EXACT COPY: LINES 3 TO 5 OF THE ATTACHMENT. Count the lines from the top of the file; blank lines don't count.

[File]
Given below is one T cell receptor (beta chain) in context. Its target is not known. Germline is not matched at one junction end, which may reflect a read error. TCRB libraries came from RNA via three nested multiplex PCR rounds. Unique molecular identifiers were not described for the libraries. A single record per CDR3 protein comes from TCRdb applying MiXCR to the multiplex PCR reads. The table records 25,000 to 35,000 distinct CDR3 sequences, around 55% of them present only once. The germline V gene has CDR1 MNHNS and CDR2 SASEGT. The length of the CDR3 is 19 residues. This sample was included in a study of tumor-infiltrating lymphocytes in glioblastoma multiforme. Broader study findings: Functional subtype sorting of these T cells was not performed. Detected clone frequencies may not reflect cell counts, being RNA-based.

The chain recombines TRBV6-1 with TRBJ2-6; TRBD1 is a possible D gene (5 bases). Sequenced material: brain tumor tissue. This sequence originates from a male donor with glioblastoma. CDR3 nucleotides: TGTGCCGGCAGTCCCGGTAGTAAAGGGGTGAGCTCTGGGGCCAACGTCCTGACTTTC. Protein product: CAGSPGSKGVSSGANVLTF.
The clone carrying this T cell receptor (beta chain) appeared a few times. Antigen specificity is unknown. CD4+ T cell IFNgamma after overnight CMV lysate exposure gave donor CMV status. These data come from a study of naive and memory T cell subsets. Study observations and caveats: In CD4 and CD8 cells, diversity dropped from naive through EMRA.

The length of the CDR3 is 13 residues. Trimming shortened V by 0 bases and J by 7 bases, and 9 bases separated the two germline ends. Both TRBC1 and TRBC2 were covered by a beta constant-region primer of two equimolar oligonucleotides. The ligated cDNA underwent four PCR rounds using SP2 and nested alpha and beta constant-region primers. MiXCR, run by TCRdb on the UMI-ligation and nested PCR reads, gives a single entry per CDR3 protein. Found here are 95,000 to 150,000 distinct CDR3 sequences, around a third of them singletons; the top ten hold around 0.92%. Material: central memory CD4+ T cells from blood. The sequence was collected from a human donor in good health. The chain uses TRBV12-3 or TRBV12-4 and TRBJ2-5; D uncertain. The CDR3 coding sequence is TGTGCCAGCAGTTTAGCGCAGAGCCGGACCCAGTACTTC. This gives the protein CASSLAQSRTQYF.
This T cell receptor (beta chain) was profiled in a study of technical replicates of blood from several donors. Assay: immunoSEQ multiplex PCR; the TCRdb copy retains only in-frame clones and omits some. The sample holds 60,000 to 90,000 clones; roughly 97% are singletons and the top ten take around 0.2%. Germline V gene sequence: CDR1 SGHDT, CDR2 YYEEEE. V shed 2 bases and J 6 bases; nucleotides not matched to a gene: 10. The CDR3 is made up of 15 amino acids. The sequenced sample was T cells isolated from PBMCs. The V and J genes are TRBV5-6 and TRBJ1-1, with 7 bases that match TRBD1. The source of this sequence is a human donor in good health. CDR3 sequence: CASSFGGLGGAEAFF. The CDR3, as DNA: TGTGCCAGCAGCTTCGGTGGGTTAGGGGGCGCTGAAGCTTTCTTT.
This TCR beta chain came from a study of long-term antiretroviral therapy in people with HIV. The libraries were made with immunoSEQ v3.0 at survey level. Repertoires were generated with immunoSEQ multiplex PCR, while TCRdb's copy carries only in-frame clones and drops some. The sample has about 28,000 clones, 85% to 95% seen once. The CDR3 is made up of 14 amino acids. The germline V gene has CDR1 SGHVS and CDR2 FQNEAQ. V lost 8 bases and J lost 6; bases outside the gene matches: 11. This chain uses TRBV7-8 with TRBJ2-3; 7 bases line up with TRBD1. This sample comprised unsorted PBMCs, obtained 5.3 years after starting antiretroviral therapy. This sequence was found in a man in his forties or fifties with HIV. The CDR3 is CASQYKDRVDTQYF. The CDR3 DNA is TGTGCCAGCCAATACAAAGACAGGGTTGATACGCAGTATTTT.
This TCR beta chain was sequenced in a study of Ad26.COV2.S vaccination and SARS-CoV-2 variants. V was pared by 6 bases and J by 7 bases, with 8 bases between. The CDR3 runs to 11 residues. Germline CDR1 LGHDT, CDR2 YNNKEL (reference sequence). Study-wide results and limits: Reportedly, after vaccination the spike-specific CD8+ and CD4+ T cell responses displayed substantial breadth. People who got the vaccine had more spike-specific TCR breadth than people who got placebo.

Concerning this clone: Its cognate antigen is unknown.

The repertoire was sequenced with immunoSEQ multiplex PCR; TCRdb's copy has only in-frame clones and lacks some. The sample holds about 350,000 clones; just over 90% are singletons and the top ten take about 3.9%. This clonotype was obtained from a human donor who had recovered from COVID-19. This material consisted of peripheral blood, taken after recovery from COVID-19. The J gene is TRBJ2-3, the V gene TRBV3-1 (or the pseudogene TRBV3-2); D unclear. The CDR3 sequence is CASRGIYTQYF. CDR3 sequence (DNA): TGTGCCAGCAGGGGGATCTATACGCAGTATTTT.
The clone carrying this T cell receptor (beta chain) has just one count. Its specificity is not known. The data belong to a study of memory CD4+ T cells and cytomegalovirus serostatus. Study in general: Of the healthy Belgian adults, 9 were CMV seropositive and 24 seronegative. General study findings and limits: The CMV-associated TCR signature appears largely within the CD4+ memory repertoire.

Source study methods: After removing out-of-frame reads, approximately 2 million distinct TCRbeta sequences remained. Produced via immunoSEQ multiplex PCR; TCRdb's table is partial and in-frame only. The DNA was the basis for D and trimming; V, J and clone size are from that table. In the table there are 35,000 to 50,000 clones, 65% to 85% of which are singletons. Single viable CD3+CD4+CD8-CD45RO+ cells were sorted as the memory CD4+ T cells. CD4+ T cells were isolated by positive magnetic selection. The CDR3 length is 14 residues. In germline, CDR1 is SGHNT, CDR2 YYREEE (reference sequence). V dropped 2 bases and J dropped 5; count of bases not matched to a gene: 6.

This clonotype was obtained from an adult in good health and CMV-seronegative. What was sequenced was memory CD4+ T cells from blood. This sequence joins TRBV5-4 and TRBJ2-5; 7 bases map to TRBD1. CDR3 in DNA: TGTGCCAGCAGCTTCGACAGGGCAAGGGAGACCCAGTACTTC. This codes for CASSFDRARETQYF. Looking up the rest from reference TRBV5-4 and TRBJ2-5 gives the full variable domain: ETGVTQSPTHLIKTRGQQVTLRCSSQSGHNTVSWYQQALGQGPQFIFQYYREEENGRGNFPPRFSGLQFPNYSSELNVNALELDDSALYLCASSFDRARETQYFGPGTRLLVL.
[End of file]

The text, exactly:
The clone carrying this T cell receptor (beta chain) appeared a few times. Antigen specificity is unknown. CD4+ T cell IFNgamma after overnight CMV lysate exposure gave donor CMV status. These data come from a study of naive and memory T cell subsets. Study observations and caveats: In CD4 and CD8 cells, diversity dropped from naive through EMRA.

The length of the CDR3 is 13 residues. Trimming shortened V by 0 bases and J by 7 bases, and 9 bases separated the two germline ends. Both TRBC1 and TRBC2 were covered by a beta constant-region primer of two equimolar oligonucleotides. The ligated cDNA underwent four PCR rounds using SP2 and nested alpha and beta constant-region primers. MiXCR, run by TCRdb on the UMI-ligation and nested PCR reads, gives a single entry per CDR3 protein. Found here are 95,000 to 150,000 distinct CDR3 sequences, around a third of them singletons; the top ten hold around 0.92%. Material: central memory CD4+ T cells from blood. The sequence was collected from a human donor in good health. The chain uses TRBV12-3 or TRBV12-4 and TRBJ2-5; D uncertain. The CDR3 coding sequence is TGTGCCAGCAGTTTAGCGCAGAGCCGGACCCAGTACTTC. This gives the protein CASSLAQSRTQYF.
This T cell receptor (beta chain) was profiled in a study of technical replicates of blood from several donors. Assay: immunoSEQ multiplex PCR; the TCRdb copy retains only in-frame clones and omits some. The sample holds 60,000 to 90,000 clones; roughly 97% are singletons and the top ten take around 0.2%. Germline V gene sequence: CDR1 SGHDT, CDR2 YYEEEE. V shed 2 bases and J 6 bases; nucleotides not matched to a gene: 10. The CDR3 is made up of 15 amino acids. The sequenced sample was T cells isolated from PBMCs. The V and J genes are TRBV5-6 and TRBJ1-1, with 7 bases that match TRBD1. The source of this sequence is a human donor in good health. CDR3 sequence: CASSFGGLGGAEAFF. The CDR3, as DNA: TGTGCCAGCAGCTTCGGTGGGTTAGGGGGCGCTGAAGCTTTCTTT.